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Notebook Medicine

Disaster medicine


Disaster medicine

Medical establishment circles its wagons around New Orleans physician who administered lethal drugs

Legally speaking, Anna Pou, the doctor accused of performing "mercy killings" during Hurricane Katrina, is off the hook. A New Orleans grand jury chose last month not to indict her for murder in the deaths of nine elderly hospital patients. Now Pou faces the public trial of her reputation, pitting the medical establishment against Louisiana's attorney general.

Until Sept. 1, 2005, Pou was a hero. She stayed behind in storm-wracked New Orleans to care for patients at Memorial Medical Center with no electricity, ventilation, or running water. Four days into holing up, Pou took some nurses up to the hospital's LifeCare unit for terminally ill patients who, doctors believed, would not survive an evacuation. Louisiana attorney general Charles Foti alleges that Pou ordered lethal doses of morphine and another sedative for four patients who died in the same three-hour period that day.

Because grand jury proceedings are not public, it is not clear who saw what on the seventh floor of Memorial Hospital, but Pou was arrested last summer along with two nurses. The nurses avoided prosecution by agreeing to testify against Pou. Foti built his case on witnesses' testimonies and the opinions of five nationally known experts who said the four patients' deaths were homicides.

The case had one major weakness: The Orleans Parish coroner said he could not determine the causes of death. During grand jury proceedings Orleans Parish prosecutor Eddie Jordan did not call any of the five experts to testify.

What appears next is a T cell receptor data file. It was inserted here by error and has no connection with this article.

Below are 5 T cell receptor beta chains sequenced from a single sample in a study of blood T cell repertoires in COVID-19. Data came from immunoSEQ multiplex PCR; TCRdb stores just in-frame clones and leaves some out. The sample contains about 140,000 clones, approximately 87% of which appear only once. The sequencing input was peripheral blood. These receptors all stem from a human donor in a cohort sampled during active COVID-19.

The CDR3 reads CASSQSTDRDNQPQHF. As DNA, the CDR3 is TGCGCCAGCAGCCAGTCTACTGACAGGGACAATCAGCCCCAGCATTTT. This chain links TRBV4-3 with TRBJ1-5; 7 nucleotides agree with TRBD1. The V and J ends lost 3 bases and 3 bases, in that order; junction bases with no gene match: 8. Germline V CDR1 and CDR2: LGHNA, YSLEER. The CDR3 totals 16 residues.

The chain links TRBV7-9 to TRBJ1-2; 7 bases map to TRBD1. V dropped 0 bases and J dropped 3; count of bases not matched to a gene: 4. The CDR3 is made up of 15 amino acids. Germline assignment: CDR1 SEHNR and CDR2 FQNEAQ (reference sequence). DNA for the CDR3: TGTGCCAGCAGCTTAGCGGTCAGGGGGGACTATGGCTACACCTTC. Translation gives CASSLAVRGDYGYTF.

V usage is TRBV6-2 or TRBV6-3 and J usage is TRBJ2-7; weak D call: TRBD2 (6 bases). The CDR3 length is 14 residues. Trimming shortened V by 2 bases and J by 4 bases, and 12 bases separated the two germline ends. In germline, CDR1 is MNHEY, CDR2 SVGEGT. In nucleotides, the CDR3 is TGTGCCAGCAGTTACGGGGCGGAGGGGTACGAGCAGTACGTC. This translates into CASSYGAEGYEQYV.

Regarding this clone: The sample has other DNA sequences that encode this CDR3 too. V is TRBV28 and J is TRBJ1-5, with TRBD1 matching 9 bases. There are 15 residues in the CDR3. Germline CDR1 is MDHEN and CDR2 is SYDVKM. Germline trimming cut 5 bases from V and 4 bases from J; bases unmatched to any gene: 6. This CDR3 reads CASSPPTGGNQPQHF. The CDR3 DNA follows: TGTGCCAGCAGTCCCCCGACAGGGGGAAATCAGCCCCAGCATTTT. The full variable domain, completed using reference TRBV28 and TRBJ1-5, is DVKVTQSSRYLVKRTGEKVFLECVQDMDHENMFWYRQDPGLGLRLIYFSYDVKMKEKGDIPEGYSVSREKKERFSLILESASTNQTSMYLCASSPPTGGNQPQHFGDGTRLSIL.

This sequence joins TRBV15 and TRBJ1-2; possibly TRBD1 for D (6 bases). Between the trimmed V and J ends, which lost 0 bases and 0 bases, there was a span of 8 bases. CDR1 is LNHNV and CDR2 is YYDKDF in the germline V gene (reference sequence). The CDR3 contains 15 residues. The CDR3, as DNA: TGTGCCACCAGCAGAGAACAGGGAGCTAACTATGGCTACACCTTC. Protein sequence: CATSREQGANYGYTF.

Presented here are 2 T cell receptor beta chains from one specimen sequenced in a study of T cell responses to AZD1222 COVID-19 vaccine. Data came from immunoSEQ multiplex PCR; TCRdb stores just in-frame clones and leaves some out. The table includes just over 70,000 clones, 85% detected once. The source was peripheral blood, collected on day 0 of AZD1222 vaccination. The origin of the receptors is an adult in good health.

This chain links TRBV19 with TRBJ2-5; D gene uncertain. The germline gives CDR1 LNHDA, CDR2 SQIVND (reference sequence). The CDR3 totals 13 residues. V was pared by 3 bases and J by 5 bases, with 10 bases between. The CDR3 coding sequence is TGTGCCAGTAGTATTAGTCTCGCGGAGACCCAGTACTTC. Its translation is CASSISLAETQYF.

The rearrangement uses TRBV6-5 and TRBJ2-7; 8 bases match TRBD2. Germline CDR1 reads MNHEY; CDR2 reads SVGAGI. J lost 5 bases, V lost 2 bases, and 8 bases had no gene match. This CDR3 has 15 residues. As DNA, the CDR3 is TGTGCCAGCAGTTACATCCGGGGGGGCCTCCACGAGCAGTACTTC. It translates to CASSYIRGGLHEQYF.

Among the experts was Art Caplan, a bioethicist who provides commentary for MSNBC and is pro-abortion, pro--embryonic stem-cell research, and sided with Michael Schiavo in the Teri Schiavo case. Here he did not give Pou the benefit of the doubt.

"Each person died with massive doses of narcotic drugs in their bodies," Caplan told The Advocate newspaper of Baton Rouge. "There is no evidence of consent. There is no documentation or record of any request on the part of any patient for assistance in dying." Caplan said he believed there was more than enough evidence to justify a criminal trial.

Pou lawyer Rick Simmons mounted an emotional defense that capitalized on the public support of New Orleans doctors, nurses, and hurricane survivors. The American Medical Association (AMA) also sided with Pou. After the grand jury decision, it released a statement saying, "The AMA continues to be very concerned about criminalizing decisions about patient care, especially those made during the chaotic aftermath of a disaster."

But Foti does not buy the argument, or the grand jury's decision. A day after the decision, Foti filed a petition to unseal records that his office filed with the grand jury. He also released his experts' reports to the press, along with a narrative of what his investigators thought happened on Sept. 1, 2005. Foti told reporters, "While I have a deep respect for the grand jury, I think they erred."

Stem-cell payback

Pro-life Missouri politicians have retaliated against last year's passage of a pro-cloning, anti-embryo amendment to the state constitution. The amendment prevented state legislators from passing any law that limits embryonic stem-cell research or the cloning of embryos for experimentation. Since they could not burst the research bubble, pro-life legislators let the air out of a $425 million plan to bolster life-science research around the state. The move stripped funding for the projects and let down not only researchers but also Republican Gov. Matt Blunt, who made the science and business of bio-research an essential part of his economic plans for the state.

In June, one of the state's most prominent private research firms announced it is postponing a $300 million expansion project. Stowers Institute blamed the continuing opposition to embryonic stem-cell research in Missouri for its inability to recruit more researchers to fill new labs.